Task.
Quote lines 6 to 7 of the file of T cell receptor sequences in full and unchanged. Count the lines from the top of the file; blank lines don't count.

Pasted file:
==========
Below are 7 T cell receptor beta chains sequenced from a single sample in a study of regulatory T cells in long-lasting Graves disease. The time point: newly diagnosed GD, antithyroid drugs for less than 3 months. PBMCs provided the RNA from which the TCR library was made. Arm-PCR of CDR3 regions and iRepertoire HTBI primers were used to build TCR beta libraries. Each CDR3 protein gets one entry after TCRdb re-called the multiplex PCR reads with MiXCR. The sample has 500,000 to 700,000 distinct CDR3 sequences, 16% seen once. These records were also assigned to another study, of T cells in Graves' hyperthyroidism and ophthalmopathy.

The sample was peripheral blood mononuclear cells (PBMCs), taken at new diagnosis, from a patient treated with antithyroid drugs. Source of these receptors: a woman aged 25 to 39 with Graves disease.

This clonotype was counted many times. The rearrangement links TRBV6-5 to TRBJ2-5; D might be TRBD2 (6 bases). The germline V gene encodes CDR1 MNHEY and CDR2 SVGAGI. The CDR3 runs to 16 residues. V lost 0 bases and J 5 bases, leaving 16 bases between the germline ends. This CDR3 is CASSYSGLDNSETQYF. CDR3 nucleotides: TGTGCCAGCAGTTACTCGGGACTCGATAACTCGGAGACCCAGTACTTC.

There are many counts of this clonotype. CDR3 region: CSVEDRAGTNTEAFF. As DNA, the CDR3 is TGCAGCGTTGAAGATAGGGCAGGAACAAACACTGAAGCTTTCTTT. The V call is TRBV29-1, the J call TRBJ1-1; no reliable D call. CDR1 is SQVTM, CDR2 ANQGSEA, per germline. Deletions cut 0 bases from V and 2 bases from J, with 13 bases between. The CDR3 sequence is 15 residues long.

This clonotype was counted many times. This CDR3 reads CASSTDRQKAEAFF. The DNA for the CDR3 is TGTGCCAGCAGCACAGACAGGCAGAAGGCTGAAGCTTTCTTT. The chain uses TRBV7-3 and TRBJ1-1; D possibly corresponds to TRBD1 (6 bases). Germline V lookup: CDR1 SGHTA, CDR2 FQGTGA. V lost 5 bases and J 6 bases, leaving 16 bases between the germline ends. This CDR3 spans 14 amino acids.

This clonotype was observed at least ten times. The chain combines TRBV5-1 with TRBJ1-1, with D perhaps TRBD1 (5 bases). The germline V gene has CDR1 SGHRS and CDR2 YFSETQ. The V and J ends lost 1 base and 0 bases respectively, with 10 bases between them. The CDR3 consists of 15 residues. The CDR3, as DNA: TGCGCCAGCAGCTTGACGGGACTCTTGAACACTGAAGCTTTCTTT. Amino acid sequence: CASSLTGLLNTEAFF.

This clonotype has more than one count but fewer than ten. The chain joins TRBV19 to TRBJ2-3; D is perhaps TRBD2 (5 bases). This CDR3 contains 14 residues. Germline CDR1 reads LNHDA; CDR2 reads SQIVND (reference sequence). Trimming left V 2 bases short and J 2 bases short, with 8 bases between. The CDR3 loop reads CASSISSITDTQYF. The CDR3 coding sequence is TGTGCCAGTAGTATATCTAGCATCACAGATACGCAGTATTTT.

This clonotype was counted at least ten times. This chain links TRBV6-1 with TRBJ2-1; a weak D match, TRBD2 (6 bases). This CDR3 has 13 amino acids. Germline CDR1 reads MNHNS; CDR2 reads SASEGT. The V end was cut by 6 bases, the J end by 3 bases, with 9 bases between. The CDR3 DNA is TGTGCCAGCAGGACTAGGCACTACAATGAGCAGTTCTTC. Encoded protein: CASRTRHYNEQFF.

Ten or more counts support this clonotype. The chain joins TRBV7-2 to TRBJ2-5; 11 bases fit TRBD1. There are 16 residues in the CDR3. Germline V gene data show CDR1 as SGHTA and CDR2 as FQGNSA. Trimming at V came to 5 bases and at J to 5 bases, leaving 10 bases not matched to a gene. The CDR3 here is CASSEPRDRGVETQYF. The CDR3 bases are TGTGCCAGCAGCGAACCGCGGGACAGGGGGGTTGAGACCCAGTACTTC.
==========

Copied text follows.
This clonotype was observed at least ten times. The chain combines TRBV5-1 with TRBJ1-1, with D perhaps TRBD1 (5 bases). The germline V gene has CDR1 SGHRS and CDR2 YFSETQ. The V and J ends lost 1 base and 0 bases respectively, with 10 bases between them. The CDR3 consists of 15 residues. The CDR3, as DNA: TGCGCCAGCAGCTTGACGGGACTCTTGAACACTGAAGCTTTCTTT. Amino acid sequence: CASSLTGLLNTEAFF.

This clonotype has more than one count but fewer than ten. The chain joins TRBV19 to TRBJ2-3; D is perhaps TRBD2 (5 bases). This CDR3 contains 14 residues. Germline CDR1 reads LNHDA; CDR2 reads SQIVND (reference sequence). Trimming left V 2 bases short and J 2 bases short, with 8 bases between. The CDR3 loop reads CASSISSITDTQYF. The CDR3 coding sequence is TGTGCCAGTAGTATATCTAGCATCACAGATACGCAGTATTTT.